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Obama renews call for investment in efficient energy

Cars congest a highway in Los Angeles on October 17, 2006
Cars congest a highway in Los Angeles on October 17, 2006. US President Barack Obama renewed his call for developing new technologies that would reduce dependence on fossil fuels and shift American cars and trucks off petroleum gas.

US President Barack Obama on Saturday renewed his call for developing new technologies that would reduce dependence on fossil fuels and shift American cars and trucks off petroleum gas.

"The only way we're going to break this cycle of spiking gas prices for good is to shift our cars and trucks off of oil for good," Obama said in his weekly radio and Internet address.

"That's why, in my State of the Union Address, I called on Congress to set up an Energy Security Trust to fund research into new technologies that will help us reach that goal."

On Friday, Obama visited the Argonne National Laboratory outside of Chicago, a research facility that is focusing on new electric car engines and other ways of reducing US dependence on oil.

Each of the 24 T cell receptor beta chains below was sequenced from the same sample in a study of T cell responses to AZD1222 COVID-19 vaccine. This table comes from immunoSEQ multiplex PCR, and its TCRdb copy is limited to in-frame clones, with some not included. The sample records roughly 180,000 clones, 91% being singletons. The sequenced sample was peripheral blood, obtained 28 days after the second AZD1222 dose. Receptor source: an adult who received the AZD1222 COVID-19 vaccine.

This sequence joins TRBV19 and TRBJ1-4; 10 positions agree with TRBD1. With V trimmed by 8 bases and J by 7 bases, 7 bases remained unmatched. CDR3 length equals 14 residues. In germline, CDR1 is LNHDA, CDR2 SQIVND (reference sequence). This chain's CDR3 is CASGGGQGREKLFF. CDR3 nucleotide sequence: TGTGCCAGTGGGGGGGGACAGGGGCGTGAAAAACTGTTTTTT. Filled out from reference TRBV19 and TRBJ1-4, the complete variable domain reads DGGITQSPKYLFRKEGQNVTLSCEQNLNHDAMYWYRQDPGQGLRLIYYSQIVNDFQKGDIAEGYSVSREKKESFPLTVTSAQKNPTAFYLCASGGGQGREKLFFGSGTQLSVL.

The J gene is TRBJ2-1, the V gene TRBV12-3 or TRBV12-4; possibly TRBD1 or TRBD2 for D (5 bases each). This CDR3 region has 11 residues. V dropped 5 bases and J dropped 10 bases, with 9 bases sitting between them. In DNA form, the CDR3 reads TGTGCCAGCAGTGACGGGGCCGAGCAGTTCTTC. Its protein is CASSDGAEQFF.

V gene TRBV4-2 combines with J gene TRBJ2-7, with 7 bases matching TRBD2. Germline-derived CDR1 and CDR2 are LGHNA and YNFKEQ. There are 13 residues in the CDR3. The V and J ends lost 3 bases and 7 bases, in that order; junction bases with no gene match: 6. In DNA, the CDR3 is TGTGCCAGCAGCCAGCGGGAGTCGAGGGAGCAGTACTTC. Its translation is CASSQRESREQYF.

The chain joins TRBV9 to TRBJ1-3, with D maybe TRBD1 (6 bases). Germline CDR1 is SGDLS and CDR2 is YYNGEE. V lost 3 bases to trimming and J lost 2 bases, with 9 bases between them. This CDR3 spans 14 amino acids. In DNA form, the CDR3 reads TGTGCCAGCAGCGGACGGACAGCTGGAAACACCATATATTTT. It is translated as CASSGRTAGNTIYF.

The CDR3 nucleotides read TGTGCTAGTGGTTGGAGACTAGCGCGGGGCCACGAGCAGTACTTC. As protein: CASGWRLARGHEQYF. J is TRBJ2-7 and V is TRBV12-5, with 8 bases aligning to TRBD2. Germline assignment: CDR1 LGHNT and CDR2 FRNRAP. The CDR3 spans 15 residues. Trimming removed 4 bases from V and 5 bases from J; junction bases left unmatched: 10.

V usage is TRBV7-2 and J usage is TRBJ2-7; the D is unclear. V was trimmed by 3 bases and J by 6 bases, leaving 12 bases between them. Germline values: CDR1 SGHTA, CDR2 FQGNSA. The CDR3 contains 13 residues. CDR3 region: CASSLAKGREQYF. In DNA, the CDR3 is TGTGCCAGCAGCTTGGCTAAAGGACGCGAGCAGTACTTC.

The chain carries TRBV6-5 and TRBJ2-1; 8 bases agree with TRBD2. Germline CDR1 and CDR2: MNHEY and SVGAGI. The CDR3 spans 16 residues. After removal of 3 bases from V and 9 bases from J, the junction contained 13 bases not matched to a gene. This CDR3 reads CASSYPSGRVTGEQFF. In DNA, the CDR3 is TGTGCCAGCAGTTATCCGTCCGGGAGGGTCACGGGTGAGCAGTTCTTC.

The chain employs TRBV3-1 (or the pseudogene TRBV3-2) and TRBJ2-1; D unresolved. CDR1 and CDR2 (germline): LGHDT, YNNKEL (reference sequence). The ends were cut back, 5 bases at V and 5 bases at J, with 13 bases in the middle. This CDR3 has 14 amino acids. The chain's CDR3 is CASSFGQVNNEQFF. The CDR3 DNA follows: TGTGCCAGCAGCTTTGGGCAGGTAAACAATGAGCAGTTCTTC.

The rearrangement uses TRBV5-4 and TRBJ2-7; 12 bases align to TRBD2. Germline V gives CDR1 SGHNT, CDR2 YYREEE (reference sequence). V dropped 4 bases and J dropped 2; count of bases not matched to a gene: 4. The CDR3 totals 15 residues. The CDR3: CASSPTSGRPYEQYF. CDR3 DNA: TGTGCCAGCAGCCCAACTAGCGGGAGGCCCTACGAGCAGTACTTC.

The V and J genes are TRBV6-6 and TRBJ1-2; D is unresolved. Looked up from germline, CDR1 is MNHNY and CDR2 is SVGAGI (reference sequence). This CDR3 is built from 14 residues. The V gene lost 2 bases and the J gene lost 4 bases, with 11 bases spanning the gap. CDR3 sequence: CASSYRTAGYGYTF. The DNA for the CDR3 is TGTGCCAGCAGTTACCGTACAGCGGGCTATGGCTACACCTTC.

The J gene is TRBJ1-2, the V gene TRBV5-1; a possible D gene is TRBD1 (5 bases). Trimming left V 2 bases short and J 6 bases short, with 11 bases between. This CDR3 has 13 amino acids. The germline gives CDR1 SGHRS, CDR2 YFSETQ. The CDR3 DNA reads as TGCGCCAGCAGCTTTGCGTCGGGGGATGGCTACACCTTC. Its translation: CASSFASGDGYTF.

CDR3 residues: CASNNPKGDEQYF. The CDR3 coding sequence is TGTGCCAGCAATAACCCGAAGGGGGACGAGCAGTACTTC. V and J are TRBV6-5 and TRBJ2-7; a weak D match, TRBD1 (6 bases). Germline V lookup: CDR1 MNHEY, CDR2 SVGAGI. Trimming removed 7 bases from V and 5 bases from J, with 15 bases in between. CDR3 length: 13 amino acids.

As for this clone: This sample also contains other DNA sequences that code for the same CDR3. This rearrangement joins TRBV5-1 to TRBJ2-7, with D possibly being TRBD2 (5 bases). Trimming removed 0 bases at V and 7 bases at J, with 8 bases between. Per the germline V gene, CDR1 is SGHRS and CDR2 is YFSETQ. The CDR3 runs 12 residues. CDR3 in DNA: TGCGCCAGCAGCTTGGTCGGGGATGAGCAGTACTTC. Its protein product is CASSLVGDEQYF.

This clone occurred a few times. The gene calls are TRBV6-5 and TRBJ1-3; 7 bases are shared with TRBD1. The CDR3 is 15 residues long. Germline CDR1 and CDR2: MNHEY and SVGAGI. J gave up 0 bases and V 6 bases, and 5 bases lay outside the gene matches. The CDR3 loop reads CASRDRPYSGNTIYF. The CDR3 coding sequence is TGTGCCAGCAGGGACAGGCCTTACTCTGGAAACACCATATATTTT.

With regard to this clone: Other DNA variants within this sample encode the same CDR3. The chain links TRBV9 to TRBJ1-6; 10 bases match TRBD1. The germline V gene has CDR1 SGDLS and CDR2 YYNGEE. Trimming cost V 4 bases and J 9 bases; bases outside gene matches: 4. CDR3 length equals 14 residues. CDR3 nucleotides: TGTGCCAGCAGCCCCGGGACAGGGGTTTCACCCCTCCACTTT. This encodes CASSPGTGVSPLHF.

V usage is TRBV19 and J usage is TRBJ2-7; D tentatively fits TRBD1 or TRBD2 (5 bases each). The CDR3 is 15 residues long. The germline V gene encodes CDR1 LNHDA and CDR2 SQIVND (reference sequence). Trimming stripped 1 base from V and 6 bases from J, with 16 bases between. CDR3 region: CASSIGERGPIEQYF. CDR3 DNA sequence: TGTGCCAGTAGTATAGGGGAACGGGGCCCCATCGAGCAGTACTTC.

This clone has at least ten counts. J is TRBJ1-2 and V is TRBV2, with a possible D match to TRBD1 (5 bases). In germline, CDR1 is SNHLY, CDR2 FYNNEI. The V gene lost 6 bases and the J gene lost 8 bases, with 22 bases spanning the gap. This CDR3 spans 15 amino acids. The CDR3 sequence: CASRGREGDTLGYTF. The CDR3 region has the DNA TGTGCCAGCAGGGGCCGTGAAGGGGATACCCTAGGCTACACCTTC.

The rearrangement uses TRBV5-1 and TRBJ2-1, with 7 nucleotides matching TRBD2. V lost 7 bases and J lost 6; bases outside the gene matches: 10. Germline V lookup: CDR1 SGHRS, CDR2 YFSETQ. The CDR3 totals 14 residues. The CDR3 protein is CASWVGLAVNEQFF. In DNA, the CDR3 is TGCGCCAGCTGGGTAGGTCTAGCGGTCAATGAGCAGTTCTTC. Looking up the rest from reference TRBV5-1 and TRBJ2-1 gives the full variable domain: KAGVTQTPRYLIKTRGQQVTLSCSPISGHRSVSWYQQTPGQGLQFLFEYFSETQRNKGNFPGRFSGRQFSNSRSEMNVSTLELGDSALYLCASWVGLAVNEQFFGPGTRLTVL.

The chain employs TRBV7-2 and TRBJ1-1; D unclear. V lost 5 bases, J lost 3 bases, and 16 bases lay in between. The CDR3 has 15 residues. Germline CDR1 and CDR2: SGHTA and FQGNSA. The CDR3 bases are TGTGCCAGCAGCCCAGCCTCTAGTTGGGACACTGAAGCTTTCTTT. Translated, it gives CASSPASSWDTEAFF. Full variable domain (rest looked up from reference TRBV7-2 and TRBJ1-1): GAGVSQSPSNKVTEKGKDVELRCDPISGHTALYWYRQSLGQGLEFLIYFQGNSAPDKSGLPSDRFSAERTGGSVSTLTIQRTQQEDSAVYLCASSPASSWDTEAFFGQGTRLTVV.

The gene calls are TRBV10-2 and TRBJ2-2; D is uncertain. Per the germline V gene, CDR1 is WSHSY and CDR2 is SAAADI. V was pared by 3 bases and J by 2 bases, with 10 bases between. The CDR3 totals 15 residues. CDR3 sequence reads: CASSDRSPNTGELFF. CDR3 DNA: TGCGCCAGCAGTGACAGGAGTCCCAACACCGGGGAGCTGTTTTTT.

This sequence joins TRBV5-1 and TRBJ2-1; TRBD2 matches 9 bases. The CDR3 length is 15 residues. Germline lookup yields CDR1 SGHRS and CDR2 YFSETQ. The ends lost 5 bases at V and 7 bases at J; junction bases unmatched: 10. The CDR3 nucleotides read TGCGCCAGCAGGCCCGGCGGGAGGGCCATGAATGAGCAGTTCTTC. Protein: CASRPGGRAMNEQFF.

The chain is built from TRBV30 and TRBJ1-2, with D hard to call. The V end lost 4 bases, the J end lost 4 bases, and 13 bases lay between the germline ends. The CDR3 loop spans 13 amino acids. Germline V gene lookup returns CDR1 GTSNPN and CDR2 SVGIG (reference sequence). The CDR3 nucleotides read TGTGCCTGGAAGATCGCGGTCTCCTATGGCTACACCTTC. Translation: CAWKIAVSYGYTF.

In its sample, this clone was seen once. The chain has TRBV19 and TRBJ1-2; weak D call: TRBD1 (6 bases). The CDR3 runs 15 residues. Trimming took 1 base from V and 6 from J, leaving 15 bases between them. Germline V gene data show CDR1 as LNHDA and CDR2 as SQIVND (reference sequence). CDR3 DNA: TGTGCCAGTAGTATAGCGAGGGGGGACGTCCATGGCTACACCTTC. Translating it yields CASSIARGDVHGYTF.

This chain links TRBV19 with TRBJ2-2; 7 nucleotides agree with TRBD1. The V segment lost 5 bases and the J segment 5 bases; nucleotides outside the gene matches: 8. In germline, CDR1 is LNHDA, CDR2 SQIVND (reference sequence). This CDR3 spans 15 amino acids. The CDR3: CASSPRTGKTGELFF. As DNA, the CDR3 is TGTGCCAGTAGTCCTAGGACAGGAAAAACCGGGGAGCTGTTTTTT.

The president is proposing to take some of the oil and gas revenues from public lands and put it toward research on energy efficient engines, developing cheaper batteries and advancing biofuels and natural gas.

"Now, this idea isn't mine," Obama said. "It's actually built off a proposal put forward by a non-partisan coalition of CEOs and retired generals and admirals. So let's take their advice and free our families and our businesses from painful spikes in gas prices once and for all."

Obama last month called on Congress to do more to combat climate change and he plans to introduce further efficiency standards for cars and renew a push on the development of wind, solar and cleaner natural gas energy.

His proposed reforms face a tough ride in Congress, however, as Republican lawmakers have heavily criticized government spending on green energy programs during Obama's first term, arguing that the outcomes did not justify the cost.

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